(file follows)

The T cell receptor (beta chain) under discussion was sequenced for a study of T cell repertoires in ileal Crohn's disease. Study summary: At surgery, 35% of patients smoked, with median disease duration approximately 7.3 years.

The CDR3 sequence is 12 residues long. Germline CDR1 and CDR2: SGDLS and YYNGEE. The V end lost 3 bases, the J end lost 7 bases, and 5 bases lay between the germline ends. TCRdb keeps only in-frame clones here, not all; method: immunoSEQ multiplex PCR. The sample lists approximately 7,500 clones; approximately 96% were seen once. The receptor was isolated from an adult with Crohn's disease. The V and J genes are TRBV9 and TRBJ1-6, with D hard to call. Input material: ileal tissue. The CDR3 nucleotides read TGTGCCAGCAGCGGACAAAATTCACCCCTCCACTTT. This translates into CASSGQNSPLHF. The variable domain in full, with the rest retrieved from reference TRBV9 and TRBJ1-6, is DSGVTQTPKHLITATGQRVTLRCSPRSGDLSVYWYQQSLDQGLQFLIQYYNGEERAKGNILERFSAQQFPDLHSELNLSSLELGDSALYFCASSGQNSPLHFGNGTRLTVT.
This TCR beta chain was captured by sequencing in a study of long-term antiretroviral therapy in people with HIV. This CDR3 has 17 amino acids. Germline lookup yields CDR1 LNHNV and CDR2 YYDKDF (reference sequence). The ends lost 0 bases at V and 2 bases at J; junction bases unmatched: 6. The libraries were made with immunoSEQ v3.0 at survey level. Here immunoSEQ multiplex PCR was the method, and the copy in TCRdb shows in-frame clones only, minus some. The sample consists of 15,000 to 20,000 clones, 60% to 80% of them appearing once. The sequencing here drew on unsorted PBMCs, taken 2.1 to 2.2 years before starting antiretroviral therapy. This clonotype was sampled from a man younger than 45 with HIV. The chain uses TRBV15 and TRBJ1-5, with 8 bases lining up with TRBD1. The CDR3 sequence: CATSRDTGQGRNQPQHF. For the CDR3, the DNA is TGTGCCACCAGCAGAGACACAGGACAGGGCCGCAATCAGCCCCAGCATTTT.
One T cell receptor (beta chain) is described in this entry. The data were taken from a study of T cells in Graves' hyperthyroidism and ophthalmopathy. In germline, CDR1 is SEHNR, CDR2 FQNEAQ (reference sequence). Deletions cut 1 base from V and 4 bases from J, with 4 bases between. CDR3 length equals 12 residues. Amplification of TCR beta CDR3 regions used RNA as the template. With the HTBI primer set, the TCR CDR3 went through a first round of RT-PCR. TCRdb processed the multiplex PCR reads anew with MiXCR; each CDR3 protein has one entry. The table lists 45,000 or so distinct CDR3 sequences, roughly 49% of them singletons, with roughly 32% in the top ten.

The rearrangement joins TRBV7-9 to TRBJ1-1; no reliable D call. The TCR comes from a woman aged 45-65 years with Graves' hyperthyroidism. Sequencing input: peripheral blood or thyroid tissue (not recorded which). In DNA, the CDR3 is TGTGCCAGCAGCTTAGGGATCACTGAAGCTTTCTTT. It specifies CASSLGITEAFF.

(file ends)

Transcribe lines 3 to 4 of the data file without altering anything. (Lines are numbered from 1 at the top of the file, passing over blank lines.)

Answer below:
This TCR beta chain was captured by sequencing in a study of long-term antiretroviral therapy in people with HIV. This CDR3 has 17 amino acids. Germline lookup yields CDR1 LNHNV and CDR2 YYDKDF (reference sequence). The ends lost 0 bases at V and 2 bases at J; junction bases unmatched: 6. The libraries were made with immunoSEQ v3.0 at survey level. Here immunoSEQ multiplex PCR was the method, and the copy in TCRdb shows in-frame clones only, minus some. The sample consists of 15,000 to 20,000 clones, 60% to 80% of them appearing once. The sequencing here drew on unsorted PBMCs, taken 2.1 to 2.2 years before starting antiretroviral therapy. This clonotype was sampled from a man younger than 45 with HIV. The chain uses TRBV15 and TRBJ1-5, with 8 bases lining up with TRBD1. The CDR3 sequence: CATSRDTGQGRNQPQHF. For the CDR3, the DNA is TGTGCCACCAGCAGAGACACAGGACAGGGCCGCAATCAGCCCCAGCATTTT.
One T cell receptor (beta chain) is described in this entry. The data were taken from a study of T cells in Graves' hyperthyroidism and ophthalmopathy. In germline, CDR1 is SEHNR, CDR2 FQNEAQ (reference sequence). Deletions cut 1 base from V and 4 bases from J, with 4 bases between. CDR3 length equals 12 residues. Amplification of TCR beta CDR3 regions used RNA as the template. With the HTBI primer set, the TCR CDR3 went through a first round of RT-PCR. TCRdb processed the multiplex PCR reads anew with MiXCR; each CDR3 protein has one entry. The table lists 45,000 or so distinct CDR3 sequences, roughly 49% of them singletons, with roughly 32% in the top ten.